For reprint permission of this article go to https://permissions.lds.org. If your request is time sensitive, once you submit your permissions request online, you can expedite its approval by forwarding your confirmation email with needed details to Paul Nauta (nautapg@familysearch.org).

About FamilySearch

About RootsTech

RootsTech, hosted by FamilySearch, is a global conference celebrating families across generations, where people of all ages are inspired to discover and share their memories and connections. This annual event has become the largest of its kind in the world, attracting tens of thousands of participants worldwide.


Comments 1 - 4 (4)
Thank you for your message.
Dana Pereau
RootsTech 2018

Just returned from RootsTech, the monster genealogy convention in Salt Lake City. The presentations and exhibitors were amazing, as were the keynote speakers. Jason Hewlett, the emcee for the week was exceptionally good. The presenters were world-class, and material offered greatly beneficial.

The breakout sessions, which ranged from 14-20 per time slot, offered an amazing breadth of subject matter, and presenters were among the best in the industry from all over the world.

The paper syllabus (at $50), was nearly 2 inches thick as was heavy enough to throw out a shoulder. The $10 thumb drive was far preferable, though not knowing this prior to the event meant leaving the syllabus at my hotel. Having purchased the thumb drive, I doubt I will ever look at the volume-sized paper syllabus.

The RootsTech smartphone app was excellent but failed to integrate with the live event sufficient enough to inform the user that a given breakout session was already full, forcing 10-15 minute walks in the opposite direction to try and find an open session- only to be turned away again. Extremely frustrating.

The Salt Palace is certainly a world-class facility, on par with any of the conventions centers in the USA. It is clean, well-lit, and well maintained.

I am told there were about 32,000 attendees, certainly not too many for the size of the Salt Palace, but far too many for the breakout sessions offered.

Getting into sessions was a bit of a fiasco with the new scanning of individual name-tags for every session. Lines to get into sessions blocked the main thoroughfare creating gridlock at times, and it was often necessary to arrive in the line up to an hour before the start of a session in order to get in, as attendees who skipped the earlier time slot session were already waiting in line for upcoming sessions. Some sessions actually had empty seats, even though the door monitors refused entry, as their scanning software said the session was full.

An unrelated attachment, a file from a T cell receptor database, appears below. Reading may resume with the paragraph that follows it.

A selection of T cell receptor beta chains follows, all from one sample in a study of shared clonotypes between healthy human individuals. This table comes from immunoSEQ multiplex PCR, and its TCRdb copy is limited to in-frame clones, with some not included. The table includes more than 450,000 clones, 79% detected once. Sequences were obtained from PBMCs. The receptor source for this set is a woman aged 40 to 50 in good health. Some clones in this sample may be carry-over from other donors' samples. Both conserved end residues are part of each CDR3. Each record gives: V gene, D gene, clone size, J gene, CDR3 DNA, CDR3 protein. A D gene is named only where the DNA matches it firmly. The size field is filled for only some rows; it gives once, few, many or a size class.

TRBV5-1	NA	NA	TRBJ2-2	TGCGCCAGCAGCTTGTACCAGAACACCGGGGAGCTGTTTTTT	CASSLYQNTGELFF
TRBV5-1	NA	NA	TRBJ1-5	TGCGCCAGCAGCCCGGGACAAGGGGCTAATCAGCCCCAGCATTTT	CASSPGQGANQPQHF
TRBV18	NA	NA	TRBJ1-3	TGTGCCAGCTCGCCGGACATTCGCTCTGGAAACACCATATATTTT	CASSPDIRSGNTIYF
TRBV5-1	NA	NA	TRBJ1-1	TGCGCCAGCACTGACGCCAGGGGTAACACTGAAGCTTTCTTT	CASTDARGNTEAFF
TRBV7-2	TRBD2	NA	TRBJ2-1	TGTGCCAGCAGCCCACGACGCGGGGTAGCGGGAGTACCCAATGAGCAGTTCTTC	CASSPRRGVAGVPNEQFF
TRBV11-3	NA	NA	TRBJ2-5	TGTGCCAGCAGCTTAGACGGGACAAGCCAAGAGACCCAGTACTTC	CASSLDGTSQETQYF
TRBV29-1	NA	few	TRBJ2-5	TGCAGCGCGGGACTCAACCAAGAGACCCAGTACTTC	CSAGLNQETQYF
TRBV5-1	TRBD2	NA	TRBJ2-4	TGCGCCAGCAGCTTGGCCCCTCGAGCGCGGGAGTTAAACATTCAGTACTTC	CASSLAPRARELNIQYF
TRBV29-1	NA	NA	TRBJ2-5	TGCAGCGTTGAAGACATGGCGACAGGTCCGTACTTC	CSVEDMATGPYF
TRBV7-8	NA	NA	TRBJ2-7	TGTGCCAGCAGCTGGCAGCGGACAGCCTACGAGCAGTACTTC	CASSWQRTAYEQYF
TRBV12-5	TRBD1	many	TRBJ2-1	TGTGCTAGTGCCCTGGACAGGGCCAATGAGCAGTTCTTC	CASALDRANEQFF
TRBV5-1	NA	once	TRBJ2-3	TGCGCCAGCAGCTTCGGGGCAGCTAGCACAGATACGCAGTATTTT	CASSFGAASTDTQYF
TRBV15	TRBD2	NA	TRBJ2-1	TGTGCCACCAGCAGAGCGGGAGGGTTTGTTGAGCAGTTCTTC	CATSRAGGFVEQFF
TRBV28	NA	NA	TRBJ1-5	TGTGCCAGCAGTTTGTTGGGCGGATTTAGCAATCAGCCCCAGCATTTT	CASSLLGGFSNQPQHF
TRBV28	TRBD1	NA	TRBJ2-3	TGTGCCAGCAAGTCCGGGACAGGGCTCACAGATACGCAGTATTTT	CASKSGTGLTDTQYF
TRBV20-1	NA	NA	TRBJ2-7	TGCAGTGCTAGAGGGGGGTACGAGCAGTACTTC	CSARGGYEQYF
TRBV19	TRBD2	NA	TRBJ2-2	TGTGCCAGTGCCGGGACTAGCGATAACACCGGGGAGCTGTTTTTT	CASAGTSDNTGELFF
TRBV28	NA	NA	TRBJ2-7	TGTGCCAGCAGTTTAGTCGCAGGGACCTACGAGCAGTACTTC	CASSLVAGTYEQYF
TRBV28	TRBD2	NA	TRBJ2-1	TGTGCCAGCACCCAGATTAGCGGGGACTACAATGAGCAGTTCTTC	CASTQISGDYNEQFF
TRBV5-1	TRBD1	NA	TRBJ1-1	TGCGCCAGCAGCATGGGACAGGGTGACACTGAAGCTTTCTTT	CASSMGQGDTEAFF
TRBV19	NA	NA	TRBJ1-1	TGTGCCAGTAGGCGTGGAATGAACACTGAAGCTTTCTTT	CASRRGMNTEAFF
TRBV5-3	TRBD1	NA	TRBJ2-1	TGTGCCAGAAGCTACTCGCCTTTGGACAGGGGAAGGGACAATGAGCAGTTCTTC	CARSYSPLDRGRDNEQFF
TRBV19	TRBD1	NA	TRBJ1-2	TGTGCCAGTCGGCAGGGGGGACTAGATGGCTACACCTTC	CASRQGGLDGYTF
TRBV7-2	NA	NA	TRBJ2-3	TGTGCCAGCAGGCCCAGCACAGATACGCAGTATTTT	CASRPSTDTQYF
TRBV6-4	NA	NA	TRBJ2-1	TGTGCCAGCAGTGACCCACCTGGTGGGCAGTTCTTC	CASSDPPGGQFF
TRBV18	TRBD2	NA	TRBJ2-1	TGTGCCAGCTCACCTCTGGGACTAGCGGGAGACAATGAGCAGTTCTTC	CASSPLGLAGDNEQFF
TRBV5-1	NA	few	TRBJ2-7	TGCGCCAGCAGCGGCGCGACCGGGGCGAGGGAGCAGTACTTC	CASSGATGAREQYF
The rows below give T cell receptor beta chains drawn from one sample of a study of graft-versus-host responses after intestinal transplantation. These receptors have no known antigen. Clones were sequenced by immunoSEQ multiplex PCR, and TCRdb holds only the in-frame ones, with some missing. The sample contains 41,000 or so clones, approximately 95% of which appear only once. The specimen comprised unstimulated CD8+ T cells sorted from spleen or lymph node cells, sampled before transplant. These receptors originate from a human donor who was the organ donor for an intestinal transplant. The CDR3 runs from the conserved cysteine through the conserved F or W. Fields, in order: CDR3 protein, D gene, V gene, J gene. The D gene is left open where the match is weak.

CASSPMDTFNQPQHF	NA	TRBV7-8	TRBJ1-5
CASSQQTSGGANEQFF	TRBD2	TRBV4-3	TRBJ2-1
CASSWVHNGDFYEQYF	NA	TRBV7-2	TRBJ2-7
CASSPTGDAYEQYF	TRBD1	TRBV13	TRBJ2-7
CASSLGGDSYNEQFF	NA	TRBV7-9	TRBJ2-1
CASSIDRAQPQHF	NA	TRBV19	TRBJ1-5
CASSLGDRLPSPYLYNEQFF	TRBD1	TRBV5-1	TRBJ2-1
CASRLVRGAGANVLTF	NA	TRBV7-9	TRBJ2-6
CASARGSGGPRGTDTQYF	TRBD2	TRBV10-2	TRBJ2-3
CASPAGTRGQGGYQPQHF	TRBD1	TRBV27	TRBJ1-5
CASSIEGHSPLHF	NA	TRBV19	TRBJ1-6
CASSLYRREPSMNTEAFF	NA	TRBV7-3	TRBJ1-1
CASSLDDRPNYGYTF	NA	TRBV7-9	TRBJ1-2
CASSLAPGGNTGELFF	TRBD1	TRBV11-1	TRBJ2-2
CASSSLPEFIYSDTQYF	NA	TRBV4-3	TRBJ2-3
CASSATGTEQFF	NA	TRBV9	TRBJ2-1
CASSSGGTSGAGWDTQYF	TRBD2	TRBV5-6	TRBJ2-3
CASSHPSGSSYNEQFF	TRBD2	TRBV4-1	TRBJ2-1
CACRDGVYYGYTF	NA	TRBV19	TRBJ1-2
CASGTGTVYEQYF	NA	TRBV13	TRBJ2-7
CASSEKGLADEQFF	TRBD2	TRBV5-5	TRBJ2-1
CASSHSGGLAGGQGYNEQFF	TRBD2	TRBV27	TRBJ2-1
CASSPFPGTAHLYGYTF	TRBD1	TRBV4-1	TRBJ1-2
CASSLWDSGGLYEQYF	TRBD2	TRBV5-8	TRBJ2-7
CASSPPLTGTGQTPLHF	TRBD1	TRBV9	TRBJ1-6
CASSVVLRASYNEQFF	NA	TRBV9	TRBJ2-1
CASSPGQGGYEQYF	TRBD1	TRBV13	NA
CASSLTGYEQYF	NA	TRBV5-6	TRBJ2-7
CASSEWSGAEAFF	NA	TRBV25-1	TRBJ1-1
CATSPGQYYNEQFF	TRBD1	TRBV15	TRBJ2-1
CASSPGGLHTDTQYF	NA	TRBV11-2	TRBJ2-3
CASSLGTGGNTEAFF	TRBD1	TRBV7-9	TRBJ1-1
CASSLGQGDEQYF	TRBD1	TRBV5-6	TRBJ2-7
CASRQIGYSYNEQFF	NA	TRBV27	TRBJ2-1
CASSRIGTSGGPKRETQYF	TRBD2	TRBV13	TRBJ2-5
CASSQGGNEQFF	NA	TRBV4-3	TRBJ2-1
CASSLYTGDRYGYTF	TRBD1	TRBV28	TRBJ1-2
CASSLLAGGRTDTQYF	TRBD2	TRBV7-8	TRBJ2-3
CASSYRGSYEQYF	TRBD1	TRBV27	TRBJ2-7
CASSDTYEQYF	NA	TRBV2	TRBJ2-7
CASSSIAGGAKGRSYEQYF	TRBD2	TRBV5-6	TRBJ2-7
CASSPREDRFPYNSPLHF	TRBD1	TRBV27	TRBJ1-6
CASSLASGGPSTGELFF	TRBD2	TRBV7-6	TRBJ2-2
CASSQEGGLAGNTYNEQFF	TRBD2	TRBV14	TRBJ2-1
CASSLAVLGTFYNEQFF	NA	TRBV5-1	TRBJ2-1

Food lines at lunchtime were horrendous, also blocking the main convention center aisle for those simply trying to exit sessions, move to the Expo, or even leave the facility. Restrooms became overly crowded during breaks and floors could not be kept clean and free of excessive water at times.

Overall, the event was exceptionally good, and I will return, provided the planners address these issues. Of greatest importance, would be to either increase the number of breakout sessions per timeslot or increase the size of the rooms they were offered in. Overall, for a conference of this type, i.e., where people are moving about between breakout sessions, and all trying to purchase lunch from onsite vendors, in my own assessment, 32,000 participants is simply too may attendees for this venue. Either raise the price, cut off the registration at approximately 25,000 total, or select a larger venue. Or, take advantage of the entire venue, including the food vendor area at the back of the Expo.

By all means:

1. Take advantage of the data acquired from the scanning fiasco to increase the size of the rooms where sessions were full;

2. Use the online registration to determine the level of interest in the various breakout sessions so as to select room sizes based on attendee interest at the time of online registration;

3. Upgrade the RootsTech app to provide instantaneous information on breakout sessions, i.e., inform users of the app that a session is full so attendees are not wandering around a huge facility looking for an open session, only to use up the entire time slot, never finding a session to attend;